Throwback Thursday: 10 Latin American Animated Features to look only out for

If you are of the feeling that big animation projects are handled by the Americans, the Chinese or other people from Asian countries, you are wrong. Latin America is also very much on the map of animators.

Around 100 feature-length animated films are currently being developed or produced across Central and South America. Most of them are craftily produced in modest studios with immense creative potential, the financial architecture being the main obstacle for most films.

In order to alleviate this, government development measures are being implemented and at the same time regional and international co-production is becoming an upward trend.

The places that produce the majority of the live-action films are also the most dynamic in terms of animation. These places are Brazil and Mexico where animation has been responsible for several of the latest blockbusters, such as the Huevocartoon phenomenon or The Legends theatrical series by Ánima Studios, the company that was also behind Guardians of Oz and the CGI film Top Cat Begins.

Other blooming countries in the field of animation of the LatAm region are Chile and Colombia.

Down below, we present 10 projects that are part of the emerging Latin American animation production scene.

Virus Tropical/ Persepolis

Virus Tropical

This is Colombian filmmaker Santiago Caicedo’s  debut film. For the film, he used solid 2D aesthetics in black and white for this adaptation of the successful Virus Tropical comic by Colombian-Ecuadorian PowerPaola that has been published throughout the entire continent as well as in Spain, France, and the United States. This Latin American version named Persepolis arrives in theaters in 2017.



Inzomnia is a fantastic and dystopian film that brings together a team formed by national professionals such as Karla Castañeda and international stop motion artists. This is a feature debut by one of the most important names in Mexican stop motion, Luis Téllez.


Dalia and the Red Book (Dalia y el libro rojo)


The director of Rodencia and the Princess’s Tooth, David Bisbano is currently working on Dalia and the Red Book, an endearing story for the whole family with an innovative mixed media technique that combines CGI with stop-motion sets, textures and lighting.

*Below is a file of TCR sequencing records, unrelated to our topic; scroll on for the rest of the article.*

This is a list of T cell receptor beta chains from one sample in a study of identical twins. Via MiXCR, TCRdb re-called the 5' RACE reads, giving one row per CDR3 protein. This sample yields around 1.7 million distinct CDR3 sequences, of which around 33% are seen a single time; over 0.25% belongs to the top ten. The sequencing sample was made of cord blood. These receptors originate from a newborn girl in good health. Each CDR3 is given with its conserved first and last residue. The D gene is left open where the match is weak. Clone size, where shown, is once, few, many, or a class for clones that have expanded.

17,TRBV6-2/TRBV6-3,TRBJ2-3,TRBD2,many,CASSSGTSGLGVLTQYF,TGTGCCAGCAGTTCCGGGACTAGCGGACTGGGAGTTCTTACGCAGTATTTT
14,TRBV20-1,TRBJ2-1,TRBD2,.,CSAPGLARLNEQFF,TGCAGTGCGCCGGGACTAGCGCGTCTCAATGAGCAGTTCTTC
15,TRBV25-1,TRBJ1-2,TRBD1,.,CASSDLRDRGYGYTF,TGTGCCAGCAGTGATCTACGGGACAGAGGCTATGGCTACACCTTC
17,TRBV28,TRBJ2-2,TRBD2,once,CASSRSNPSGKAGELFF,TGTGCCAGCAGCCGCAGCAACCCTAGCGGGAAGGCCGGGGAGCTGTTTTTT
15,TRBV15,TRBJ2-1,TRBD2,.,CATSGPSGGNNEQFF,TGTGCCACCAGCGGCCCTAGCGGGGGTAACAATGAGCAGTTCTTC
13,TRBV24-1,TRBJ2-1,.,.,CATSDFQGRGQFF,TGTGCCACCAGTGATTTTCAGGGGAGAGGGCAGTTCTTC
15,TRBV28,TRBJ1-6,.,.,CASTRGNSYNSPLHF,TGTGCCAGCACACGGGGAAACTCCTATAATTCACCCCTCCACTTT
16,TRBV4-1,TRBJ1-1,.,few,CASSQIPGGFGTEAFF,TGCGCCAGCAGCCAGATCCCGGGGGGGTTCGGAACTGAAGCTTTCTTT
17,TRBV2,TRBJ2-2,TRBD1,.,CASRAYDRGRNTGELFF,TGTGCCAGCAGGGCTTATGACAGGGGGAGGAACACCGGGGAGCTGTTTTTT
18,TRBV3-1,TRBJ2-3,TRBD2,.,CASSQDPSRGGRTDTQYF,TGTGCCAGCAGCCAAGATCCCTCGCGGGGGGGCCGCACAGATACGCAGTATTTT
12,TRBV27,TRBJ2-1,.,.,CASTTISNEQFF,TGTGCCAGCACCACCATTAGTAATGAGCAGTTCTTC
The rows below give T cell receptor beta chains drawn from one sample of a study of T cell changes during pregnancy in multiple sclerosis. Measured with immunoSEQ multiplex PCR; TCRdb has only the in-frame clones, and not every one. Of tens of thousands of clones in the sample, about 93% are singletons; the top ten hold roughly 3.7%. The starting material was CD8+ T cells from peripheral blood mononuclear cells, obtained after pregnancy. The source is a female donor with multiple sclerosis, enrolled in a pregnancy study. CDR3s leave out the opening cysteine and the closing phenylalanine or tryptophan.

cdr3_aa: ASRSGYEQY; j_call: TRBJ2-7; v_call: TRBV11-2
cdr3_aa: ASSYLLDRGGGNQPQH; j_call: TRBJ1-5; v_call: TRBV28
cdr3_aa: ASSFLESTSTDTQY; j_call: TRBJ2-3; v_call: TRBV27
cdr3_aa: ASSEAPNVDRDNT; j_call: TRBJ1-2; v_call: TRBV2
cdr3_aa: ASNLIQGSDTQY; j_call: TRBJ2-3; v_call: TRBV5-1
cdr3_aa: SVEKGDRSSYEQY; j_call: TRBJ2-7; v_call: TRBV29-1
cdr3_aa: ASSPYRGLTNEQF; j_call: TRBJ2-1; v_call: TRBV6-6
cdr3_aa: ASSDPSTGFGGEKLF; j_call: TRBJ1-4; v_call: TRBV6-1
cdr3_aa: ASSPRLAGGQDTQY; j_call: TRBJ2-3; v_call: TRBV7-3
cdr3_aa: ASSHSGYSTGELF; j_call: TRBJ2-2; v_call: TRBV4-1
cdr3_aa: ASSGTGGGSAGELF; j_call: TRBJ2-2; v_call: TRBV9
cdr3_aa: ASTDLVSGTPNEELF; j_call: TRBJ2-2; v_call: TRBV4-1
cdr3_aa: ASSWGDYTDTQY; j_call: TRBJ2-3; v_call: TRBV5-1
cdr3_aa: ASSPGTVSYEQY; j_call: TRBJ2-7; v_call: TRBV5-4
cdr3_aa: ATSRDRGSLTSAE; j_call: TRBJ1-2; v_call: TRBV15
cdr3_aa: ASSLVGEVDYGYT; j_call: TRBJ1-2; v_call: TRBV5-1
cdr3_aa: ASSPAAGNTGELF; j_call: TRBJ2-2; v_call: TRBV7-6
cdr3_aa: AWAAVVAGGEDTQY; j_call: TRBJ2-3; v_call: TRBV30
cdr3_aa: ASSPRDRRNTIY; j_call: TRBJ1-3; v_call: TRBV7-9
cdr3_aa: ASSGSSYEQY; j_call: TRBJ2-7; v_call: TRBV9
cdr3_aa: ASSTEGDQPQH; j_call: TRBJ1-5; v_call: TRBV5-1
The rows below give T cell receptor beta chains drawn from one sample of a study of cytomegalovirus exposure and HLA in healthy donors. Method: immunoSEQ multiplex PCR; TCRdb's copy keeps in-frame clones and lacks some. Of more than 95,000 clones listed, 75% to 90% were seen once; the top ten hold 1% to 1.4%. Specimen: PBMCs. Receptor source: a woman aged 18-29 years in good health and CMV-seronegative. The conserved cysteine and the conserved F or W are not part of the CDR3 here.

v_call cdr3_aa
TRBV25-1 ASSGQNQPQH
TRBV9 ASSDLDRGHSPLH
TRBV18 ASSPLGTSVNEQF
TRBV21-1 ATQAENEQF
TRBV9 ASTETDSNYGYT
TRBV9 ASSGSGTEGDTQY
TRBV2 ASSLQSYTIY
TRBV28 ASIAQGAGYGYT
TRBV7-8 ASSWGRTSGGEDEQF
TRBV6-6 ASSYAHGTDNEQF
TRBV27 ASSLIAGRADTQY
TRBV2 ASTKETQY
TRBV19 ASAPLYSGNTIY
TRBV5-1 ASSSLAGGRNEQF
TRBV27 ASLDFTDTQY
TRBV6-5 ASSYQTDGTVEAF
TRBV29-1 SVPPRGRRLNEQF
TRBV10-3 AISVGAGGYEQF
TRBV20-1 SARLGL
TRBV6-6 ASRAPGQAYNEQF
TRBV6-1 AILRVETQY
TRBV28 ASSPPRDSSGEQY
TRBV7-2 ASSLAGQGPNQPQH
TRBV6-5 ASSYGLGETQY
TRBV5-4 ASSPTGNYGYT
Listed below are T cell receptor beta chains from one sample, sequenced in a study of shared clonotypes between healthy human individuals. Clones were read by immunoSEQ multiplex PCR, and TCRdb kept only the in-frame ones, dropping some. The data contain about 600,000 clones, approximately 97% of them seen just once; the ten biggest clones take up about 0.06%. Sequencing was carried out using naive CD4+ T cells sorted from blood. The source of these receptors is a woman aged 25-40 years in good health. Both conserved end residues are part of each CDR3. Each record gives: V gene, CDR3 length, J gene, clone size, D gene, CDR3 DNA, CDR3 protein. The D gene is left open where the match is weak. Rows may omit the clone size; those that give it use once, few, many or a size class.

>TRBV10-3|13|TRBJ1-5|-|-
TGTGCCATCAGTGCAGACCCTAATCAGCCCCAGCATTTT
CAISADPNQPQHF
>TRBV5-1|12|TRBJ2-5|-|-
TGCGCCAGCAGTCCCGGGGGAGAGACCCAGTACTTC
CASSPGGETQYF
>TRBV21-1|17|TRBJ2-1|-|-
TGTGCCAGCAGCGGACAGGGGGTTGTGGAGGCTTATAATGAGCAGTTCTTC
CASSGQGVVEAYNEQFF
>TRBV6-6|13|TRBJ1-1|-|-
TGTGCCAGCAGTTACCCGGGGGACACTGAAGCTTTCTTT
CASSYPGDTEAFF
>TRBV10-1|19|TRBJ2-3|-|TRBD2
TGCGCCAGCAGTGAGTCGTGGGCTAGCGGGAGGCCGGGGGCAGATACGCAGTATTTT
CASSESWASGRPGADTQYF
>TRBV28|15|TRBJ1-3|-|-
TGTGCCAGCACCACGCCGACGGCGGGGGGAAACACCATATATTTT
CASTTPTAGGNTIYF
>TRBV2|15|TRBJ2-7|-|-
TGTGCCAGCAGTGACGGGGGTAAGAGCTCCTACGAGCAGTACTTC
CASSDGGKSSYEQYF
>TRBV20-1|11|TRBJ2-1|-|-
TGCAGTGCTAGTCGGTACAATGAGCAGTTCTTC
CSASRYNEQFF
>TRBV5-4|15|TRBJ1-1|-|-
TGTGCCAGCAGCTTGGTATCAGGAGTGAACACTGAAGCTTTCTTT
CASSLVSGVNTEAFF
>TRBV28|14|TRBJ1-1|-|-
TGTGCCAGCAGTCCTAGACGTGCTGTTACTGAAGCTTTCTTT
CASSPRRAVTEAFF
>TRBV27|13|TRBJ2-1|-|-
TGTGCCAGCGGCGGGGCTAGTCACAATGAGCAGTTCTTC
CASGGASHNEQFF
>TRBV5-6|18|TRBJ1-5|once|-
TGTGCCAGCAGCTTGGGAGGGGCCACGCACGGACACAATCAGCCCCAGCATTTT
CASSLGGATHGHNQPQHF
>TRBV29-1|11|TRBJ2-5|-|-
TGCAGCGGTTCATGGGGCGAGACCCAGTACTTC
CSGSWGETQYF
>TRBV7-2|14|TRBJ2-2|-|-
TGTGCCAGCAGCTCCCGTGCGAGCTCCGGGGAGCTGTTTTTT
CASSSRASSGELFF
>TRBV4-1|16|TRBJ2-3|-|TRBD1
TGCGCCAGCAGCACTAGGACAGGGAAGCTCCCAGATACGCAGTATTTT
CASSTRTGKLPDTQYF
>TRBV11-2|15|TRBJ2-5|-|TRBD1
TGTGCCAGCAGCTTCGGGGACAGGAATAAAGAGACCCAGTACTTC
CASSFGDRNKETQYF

Bob Cuspe – We Don’t Like People (Bob Cuspe – nós não gostamos de gente)

Bob Kuspe

After doing several award-winning shorts, director César Cabral, Brazilian stop-motion icon makes his feature film debut. He puts together cartoon character Bob Cuspe (a survivor punk) and his creator comic strip writer Angeli, in a lyrical and surreal comedy dubbed by Milhem Cortaz, Paulo Miklos, Grace Gianoukas, and Angeli himself.

Ana & Bruno (Ana y Bruno)


One of the most anticipated regional films that, after several years of development, will have its premiere at Annecy next month.

A film for the whole family, the film tells the story of Ana and her fantastic friends. The film marks the return to animation of Carlos Carrera, winner of the Palme d’Or in Cannes for the 1994 released animated short El héroe.

Nahuel and the Magical Book (Nahuel y el libro mágico)


Produced by Pato Escala, who had earlier made the Oscar-winning Bear Story, Nahuel and the Magical Book, the film is a 2D story that takes place in the cultural and natural universe of the magical archipelago of Chilé. This Chilean filmmaker’s debut film will premiere in 2018.

Day of the Dead (Día de Muertos)

Day of the dead

One of the most iconic legends in the Aztecs’ land functions as a muse to this film, which is set in a 3D universe of pure Mexican idiosyncrasy. This film will be director Carlos Gutiérrez’s debut and it would release in Mexico i\on November 3 this year.

Lila’s Book (El libro de Lila)

Lila's book

The first animated movie from the Cauca region of Colombia. A film that combines 2D and 3D techniques to tell a story set in Cali that feeds from other natural landscapes in Colombia. This happens to be the debut feature by Marcela Rincón, who had earlier helmed two series namely Guillermina and Candelario.



After making several short films, the Esparza brothers (Luis Ángel and Mauricio Esparza) recreate the Mochica Empire from Pre-Columbian era to develop their first animated feature. With Magaly Solier and Marcello Rivera lending their voices to the main characters, Mochica will release in 2018.



The first animated feature film from Minas Gerais is 2D. It uses references from real images and sound, and will be distributed by Vitrine Filmes.

A trip through indigenous villages based on the story by German ethnologist Curt Nimuendajú, who from 1903 until his death studied the native communities of Brazil.